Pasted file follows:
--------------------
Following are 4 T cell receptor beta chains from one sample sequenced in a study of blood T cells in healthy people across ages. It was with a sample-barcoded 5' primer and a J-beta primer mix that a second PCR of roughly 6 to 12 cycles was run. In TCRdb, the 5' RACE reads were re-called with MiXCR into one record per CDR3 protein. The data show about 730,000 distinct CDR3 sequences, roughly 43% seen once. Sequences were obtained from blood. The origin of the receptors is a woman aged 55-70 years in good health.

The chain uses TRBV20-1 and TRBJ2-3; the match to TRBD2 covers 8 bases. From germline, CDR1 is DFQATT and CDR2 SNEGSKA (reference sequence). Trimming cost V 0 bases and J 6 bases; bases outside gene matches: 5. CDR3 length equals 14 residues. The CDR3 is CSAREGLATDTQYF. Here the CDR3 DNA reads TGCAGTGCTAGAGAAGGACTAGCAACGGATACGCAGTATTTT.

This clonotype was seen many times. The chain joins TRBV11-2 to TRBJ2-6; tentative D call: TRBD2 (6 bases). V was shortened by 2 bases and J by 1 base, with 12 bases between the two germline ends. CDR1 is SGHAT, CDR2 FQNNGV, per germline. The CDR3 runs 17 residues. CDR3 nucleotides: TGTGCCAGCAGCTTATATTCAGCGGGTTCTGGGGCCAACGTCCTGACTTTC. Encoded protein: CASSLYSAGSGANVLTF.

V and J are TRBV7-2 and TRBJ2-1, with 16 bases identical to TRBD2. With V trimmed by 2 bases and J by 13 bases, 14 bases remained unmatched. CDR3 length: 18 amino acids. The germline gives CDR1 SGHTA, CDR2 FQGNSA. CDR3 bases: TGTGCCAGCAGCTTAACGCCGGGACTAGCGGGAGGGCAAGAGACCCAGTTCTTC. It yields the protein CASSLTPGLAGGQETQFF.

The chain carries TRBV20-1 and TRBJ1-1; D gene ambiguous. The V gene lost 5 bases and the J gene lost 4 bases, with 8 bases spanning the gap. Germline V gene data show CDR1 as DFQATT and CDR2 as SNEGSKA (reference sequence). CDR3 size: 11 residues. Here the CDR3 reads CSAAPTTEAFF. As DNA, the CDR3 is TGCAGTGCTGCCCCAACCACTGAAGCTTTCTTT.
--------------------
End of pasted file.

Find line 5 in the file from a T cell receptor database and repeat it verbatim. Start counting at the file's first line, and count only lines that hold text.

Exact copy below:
The chain carries TRBV20-1 and TRBJ1-1; D gene ambiguous. The V gene lost 5 bases and the J gene lost 4 bases, with 8 bases spanning the gap. Germline V gene data show CDR1 as DFQATT and CDR2 as SNEGSKA (reference sequence). CDR3 size: 11 residues. Here the CDR3 reads CSAAPTTEAFF. As DNA, the CDR3 is TGCAGTGCTGCCCCAACCACTGAAGCTTTCTTT.